ProSun hits out at China over SolarWorld’s 500 redundancies

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Credit: SolarWorld

The solar centric political campaigning group EU ProSun, established by integrated PV module manufacturer, SolarWorld, has condemned China and Chinese module manufacturers for causing SolarWorld to make 500 ‘temporary’ workers redundant at its manufacturing plants in Germany.

Milan Nitzschke, President of EU ProSun and a VP of SolarWorld said: “The EU urgently needs to enforce its antidumping and circumvention rules because Chinese manufacturers are fudging and cheating to circumvent anti-dumping measures. Their aim is simply to increase sales in Europe by all means and to push competitors out of the market.”

According to EU ProSun, Chinese module producers are ‘flagrantly violating European customs regulations to maximize their exports to the EU.’

“We see a similar situation in the European solar sector as we have seen in the steel, aluminium and many other sectors; how companies in market economies suffer from misguided planning in the state-run economy of China. China is playing with Europe as though it were nothing but a ping-pong ball,” added Nitzschke.

The renewed call to action comes after SolarWorld announced plans to lay off around 500 ‘temporary’ designated workers, chiefly employed at its manufacturing facilities covering ingot/wafer, solar cell and module assembly.

Overcapacity has returned to the solar industry with a vengeance, despite expected strong growth in 2016.

According to ProSun, ‘The Chinese government abruptly cut off local funding of domestic solar energy installations for the rest of the year, and as a result, large quantities of overproduction of solar modules are again being dumped at prices far below manufacturing costs into Europe.’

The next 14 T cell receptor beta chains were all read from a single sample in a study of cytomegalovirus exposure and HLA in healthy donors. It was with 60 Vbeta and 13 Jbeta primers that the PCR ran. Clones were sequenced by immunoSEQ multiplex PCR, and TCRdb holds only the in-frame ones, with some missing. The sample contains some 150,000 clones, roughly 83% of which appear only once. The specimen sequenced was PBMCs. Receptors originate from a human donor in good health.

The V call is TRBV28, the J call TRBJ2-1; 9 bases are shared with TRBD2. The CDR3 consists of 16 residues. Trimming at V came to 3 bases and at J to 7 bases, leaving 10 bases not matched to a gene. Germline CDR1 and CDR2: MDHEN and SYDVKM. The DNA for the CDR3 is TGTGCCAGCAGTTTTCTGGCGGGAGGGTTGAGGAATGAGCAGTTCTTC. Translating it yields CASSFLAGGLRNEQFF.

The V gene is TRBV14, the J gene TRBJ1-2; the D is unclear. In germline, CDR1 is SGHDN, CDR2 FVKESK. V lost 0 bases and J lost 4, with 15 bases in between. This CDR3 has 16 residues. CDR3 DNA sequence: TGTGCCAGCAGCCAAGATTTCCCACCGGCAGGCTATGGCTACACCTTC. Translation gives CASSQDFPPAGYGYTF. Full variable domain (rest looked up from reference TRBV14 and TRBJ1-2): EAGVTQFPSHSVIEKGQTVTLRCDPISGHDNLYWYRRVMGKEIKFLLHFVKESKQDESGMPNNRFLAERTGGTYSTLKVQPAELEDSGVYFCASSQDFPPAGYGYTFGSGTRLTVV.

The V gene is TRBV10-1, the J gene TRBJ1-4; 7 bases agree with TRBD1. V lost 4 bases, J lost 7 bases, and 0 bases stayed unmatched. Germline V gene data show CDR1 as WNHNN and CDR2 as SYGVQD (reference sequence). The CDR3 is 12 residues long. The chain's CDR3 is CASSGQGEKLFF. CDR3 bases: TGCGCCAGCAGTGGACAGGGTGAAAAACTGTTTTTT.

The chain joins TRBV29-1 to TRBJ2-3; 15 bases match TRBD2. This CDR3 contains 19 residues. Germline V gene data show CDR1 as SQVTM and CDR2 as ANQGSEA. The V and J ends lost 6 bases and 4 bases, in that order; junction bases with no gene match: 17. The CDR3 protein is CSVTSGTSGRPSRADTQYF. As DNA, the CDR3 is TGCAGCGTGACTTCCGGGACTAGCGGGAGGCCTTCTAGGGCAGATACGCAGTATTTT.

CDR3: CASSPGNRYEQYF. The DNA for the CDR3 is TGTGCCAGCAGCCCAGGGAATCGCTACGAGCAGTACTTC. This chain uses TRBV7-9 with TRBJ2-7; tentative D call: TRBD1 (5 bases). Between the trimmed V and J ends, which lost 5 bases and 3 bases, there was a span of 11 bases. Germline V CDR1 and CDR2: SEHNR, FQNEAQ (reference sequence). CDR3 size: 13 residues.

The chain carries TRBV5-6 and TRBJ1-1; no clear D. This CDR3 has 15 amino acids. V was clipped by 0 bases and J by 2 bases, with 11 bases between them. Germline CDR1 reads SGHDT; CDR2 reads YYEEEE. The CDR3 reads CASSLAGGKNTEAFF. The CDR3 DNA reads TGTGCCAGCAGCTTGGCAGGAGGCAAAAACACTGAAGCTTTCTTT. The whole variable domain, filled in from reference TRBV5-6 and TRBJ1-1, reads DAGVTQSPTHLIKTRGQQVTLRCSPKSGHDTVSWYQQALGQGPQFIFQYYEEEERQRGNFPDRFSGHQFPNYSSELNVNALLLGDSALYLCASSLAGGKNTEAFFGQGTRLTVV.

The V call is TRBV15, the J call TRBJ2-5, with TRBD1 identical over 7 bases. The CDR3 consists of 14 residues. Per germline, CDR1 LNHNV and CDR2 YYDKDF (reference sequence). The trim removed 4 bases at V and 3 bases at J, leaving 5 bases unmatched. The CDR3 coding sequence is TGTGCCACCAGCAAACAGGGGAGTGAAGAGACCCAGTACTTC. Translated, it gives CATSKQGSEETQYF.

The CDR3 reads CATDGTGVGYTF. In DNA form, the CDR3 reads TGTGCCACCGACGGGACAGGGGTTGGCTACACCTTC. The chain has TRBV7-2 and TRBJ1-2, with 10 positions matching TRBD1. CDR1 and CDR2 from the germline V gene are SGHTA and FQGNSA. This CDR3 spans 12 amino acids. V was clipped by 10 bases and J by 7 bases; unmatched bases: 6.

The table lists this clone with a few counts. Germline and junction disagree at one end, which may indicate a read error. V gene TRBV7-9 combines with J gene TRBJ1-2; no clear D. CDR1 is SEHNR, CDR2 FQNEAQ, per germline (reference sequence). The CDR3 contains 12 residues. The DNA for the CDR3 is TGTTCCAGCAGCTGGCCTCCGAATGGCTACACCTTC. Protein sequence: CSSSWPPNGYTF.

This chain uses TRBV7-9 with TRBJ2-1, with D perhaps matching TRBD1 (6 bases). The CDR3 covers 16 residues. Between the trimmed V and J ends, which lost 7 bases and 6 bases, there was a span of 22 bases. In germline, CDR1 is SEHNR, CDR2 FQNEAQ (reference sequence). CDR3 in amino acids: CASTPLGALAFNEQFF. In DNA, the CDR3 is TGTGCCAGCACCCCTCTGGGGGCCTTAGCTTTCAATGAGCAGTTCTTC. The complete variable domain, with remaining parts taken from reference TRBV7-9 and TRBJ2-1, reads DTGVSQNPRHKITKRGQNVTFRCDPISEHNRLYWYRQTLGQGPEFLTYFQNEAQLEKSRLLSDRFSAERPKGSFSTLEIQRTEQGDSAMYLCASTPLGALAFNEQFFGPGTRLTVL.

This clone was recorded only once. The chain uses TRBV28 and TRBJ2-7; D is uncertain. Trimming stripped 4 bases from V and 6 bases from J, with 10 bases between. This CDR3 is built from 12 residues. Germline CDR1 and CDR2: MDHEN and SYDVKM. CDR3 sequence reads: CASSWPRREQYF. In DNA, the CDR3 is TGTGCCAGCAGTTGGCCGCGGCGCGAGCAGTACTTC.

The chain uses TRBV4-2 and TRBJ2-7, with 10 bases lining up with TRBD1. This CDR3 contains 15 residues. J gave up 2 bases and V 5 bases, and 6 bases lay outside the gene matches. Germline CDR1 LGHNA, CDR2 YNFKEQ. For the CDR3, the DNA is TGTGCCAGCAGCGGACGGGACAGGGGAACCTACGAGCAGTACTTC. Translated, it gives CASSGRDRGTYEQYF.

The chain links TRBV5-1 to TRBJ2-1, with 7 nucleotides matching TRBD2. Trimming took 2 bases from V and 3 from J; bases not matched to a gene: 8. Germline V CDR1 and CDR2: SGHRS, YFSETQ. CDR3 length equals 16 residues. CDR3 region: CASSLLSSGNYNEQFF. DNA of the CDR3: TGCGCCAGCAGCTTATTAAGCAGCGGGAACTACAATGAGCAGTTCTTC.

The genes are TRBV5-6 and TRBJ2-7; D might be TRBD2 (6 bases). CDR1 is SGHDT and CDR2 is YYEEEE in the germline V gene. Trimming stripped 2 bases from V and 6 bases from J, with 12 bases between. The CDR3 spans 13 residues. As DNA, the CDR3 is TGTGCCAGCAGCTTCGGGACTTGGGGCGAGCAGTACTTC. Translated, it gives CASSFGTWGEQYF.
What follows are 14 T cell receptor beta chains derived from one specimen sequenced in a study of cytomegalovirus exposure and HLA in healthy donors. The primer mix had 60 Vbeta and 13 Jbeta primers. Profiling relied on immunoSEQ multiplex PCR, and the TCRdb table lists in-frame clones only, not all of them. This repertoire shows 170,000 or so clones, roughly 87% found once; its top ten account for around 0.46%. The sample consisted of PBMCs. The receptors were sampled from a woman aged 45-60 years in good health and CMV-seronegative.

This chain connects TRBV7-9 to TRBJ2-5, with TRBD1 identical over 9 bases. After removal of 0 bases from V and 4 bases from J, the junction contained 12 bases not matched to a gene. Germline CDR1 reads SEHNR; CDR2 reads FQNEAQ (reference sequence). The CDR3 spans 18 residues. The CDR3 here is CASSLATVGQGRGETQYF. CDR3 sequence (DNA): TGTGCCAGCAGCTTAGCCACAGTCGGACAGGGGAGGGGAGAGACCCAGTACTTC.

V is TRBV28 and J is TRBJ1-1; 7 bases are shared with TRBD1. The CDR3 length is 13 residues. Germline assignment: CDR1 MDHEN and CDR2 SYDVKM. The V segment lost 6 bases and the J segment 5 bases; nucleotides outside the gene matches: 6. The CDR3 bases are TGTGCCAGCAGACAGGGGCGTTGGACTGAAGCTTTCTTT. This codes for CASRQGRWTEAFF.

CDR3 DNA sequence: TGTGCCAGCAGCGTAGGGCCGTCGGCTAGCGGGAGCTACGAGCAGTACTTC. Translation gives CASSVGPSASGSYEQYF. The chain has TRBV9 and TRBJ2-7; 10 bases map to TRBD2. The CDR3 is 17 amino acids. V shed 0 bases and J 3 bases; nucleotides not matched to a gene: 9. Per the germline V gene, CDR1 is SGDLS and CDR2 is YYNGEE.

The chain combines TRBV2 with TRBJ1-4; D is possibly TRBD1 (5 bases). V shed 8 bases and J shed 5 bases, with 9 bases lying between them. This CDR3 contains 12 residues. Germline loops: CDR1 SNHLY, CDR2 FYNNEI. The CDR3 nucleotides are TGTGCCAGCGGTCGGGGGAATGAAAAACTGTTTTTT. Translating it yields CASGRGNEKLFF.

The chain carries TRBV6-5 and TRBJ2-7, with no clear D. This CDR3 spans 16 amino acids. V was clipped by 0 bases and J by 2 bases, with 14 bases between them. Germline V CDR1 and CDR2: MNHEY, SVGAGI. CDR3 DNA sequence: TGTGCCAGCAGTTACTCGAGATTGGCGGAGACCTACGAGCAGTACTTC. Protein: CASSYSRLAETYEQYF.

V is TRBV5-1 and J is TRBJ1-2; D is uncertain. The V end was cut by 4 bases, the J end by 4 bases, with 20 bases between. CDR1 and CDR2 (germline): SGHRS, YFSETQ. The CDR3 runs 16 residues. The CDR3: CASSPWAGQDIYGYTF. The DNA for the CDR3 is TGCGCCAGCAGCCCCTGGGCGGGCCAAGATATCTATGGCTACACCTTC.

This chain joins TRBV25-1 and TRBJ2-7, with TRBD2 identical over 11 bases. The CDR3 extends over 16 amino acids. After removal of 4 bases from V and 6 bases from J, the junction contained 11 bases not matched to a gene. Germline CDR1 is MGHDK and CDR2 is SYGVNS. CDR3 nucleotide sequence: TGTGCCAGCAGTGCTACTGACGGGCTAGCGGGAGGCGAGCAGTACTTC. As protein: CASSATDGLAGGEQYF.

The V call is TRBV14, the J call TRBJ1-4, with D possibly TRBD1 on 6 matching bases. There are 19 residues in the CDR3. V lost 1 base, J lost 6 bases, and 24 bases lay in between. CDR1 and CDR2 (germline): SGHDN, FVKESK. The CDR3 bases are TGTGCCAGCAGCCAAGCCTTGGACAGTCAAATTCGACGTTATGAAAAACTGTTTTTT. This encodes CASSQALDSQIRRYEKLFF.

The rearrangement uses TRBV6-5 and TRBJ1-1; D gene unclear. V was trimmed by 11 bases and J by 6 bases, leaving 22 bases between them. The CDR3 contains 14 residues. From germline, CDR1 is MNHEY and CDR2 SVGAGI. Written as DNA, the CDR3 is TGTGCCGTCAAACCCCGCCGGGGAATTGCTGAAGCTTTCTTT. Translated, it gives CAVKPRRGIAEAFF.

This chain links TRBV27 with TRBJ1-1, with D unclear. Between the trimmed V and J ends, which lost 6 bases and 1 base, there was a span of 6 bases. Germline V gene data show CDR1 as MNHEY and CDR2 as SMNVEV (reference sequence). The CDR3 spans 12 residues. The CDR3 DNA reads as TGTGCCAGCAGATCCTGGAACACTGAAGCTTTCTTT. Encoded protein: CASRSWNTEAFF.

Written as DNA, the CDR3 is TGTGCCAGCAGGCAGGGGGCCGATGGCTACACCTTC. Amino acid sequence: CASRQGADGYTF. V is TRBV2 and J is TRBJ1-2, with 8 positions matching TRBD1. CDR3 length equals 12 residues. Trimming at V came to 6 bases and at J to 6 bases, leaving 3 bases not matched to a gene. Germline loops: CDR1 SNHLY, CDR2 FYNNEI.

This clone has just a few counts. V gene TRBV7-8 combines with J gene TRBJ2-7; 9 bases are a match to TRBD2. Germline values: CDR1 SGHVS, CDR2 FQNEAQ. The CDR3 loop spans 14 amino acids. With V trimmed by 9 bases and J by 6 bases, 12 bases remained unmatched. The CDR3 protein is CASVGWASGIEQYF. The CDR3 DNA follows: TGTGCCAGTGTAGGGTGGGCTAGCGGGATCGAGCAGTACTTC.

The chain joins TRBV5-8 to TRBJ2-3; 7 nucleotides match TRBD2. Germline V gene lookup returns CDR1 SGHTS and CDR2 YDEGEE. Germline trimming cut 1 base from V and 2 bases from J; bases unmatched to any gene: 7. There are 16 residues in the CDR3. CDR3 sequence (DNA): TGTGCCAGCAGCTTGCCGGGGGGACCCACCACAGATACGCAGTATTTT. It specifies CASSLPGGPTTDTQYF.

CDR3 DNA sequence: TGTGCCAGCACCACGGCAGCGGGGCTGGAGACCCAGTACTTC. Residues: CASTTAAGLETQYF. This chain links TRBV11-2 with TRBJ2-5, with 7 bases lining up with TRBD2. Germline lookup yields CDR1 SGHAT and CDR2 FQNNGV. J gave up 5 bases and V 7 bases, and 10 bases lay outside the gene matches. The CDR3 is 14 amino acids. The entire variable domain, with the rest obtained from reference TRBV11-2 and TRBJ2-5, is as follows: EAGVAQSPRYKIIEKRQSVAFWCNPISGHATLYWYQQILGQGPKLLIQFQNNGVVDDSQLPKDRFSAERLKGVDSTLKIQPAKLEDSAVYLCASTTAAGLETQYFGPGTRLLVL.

However, it has been well known that the rush to complete downstream PV power plant projects in China ahead of a FiT (feed-in tariff) reduction at the end of June caused a sudden and large pause in new project development.

Weak demand across Europe, notably caused by UK government policies, effectively ending support for ground mount projects and a drastic cut to the residential rooftop FiT has also contributed to module price declines and overcapacity.

Since the inception of anti-dumping duties in the US and subsequently within the EU, a number of major Chinese and Taiwanese PV manufacturers have established manufacturing plants in Malaysia, Thailand and Vietnam to circumvent the anti-dumping duties.

Modules made in these countries are not covered by US or EU anti-dumping duties. Therefore several manufacturers that have been ramping new facilities outside China and Taiwan since 2015 have recently exited the EU minimum import price (MIP) agreement and can ship modules from outside China and Taiwan into the EU at market prices.

The challenge has been that market prices are plummeting fast since the end of the second quarter on overcapacity fears.

According to ProSun, ‘the Chinese government is actively encouraging further expansion and the construction of new solar factories funded by the state-owned banks. Existing Chinese production capacities are more than 30% greater than total global demand for solar PV products.’

ProSun’s claims of state-owned bank funding of capacity expansions are difficult to substantiate and in certain cases some of the funding has come from stock issues such as integrated monocrystalline module producer LONGi Silicon Materials. Some of the funding for new facilities in Malaysia and Thailand has included local banks.

Also difficult to substantiate is the degree of overcapacity, not just in China but on a global level. A significant number of over 250 known module manufacturers that may or may not be in operation in China have little if any exports to the US or EU.

Major capacity expansions in China by LONGi and GCL System have yet to be completed and the majority of production has been for Chinese consumption to date.

However, ‘Silicon Module Super League’ SMSL members such as JinkoSolar, Trina Solar, JA Solar and Canadian Solar with expected nameplate capacities by the end of 2016, with each company in the 6GW range, are the largest global suppliers along with Hanwha SolarOne. All these companies have major manufacturing operations outside China.

It is therefore hard to understand how the EU can enforce its anti-dumping and circumvention rules when many Chinese producers do not ship to the EU and key Chinese suppliers produce outside China.

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